BOGOF (Buy One Get One Free) is the UK wine industry’s drug of choice these days. The promotional mechanics take various half-price forms, but they revolve around wines sold briefly at prices like 7.99, then “promoted” at what cynics would call their “real” price, of 3.99.

The question that nobody seems to be asking is: Do half-priced features violate the trust of the consumer? Does it undermine the market for premium wine? How is the producer and retailer trade going to end a practice that moves so much volume on what many would consider to be a less than objective practice?

A MAJOR retailer this week was promoting Fetzer, barrel select California Cabernet at £3.99 (regular price £7.99) with a screw cap closure. It was a deal so good that I had to buy a couple. I got it home and unscrewed the cap. The wine was, shall we say, a very nice bottle of 3.99 wine. A fair deal for the price I paid.

But, there was a nagging feeling inside me about this wine. I tasted it again, could I believe given Fetzer’s amazing winemaking prowess (they’re a subsidiary of Brown Forman) , that this is a wine that the winery and retailer would have sold at £7.99. Well, the answer is, probably not. More to the point, would a consumer buy the wine at £7.99?

I went to Fetzer’s website, and looked at their positioning for the brand:

At the end of the 1800s, Valley Oaks was a center of livestock production in Northern California. The land was ideally suited for grape production and in 1984, Fetzer took over Valley Oaks to help it realize its full potential. It was then that we committed ourselves to a new winemaking philosophy. A philosophy grounded in a sense of responsibility to the land, our community and our customers.

As you explore, we hope you get a sense of what life at Valley Oaks is like and feel inspired to pay us a visit.

It was all about “place”, history, quality. The sorts of things that make me think, Gosh, this is a winery that is passionate about what they do. There is a lot of very specific information on the site about their commitments to using recyclable materials, import and treatment of cork in the US, etc etc.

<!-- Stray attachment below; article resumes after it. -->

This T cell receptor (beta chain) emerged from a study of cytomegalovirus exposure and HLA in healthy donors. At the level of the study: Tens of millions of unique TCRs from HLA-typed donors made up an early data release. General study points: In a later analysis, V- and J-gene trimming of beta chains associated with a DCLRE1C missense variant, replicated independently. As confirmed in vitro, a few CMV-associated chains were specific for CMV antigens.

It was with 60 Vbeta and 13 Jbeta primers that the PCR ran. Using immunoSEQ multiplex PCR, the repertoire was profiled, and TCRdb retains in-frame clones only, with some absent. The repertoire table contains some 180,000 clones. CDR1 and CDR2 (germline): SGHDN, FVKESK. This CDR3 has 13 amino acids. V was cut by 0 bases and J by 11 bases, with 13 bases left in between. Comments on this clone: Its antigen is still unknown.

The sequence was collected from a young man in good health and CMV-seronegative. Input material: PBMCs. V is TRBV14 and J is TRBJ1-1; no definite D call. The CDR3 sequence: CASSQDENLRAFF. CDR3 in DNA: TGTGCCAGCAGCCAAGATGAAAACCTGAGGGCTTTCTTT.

I then went back to the wine and took a closer look and saw that the wine was shipped in bulk and bottled in the UK. A practice that seemed rather inconsistent with many of the messages in the site.

Well, Stormhoek are big fans of non-source bottling, although we do not currently do it. There are many, many, good reasons to do it: Cost savings, Better supply chain and packaging, there are people in our business who believe that we could keep our wine fresher if it was bottled closer to the market. However, if your brand message is all about a sense of place and history and promises are being made about the packaging used and its provenance, is non-source bottling a consistent message? I will let you judge for yourself.

Fundamentally, if the industry is going to build brands, then the brands need to be true to their stated objectives and keep the promises that they make to the consumer. If the industry is going to build sales at higher price points, then a good way to do it is to sell wine that is legitimately worth £7.99 at £3.99. I am afraid that the message that is being perpetrated now is: There is NO reason to spend £7.99 on a bottle of wine, because it doesn’t taste any better than a £3.99 bottle.

BOGOF is a drug. Like all intoxicants, too much gets poisonous.

[PS:] A couple of days later, On a visit to another BIG retailer, there was Fetzer Sundial Chardonay and Cabernet on sale. Same mechanic, oddly Cabernet “half priced” at 8.49 down to 3.99 and Chardonnay at 7.99, down to 3.99. California, natural cork filled, I didn’t buy the wine, but it looked like the “normal” stuff i.e like it was acutally bottled at source. I think this retailer has more Christmas cheer in their offer.

One Comment, Comment or Ping

  1. tom


    I honestly don’t see the disconnect, at least as far as what was IN the bottle. If a winery is touting its sourcing for grapes, makes the wine from those sources, then ships in bulk to the place of bottling,I’m not sure how the transportation process diminishes the touting of the place the grapes were grown.

    Without looking at the bottle and looking at the appellation on the bottle, I can’t know much about the wine. However, based on the price it’s either a “california” appellation or “north coast” or possibly “Mendocino County.”

    As to the quality v. price, well that’s a pretty subjective determination, isn’t it.



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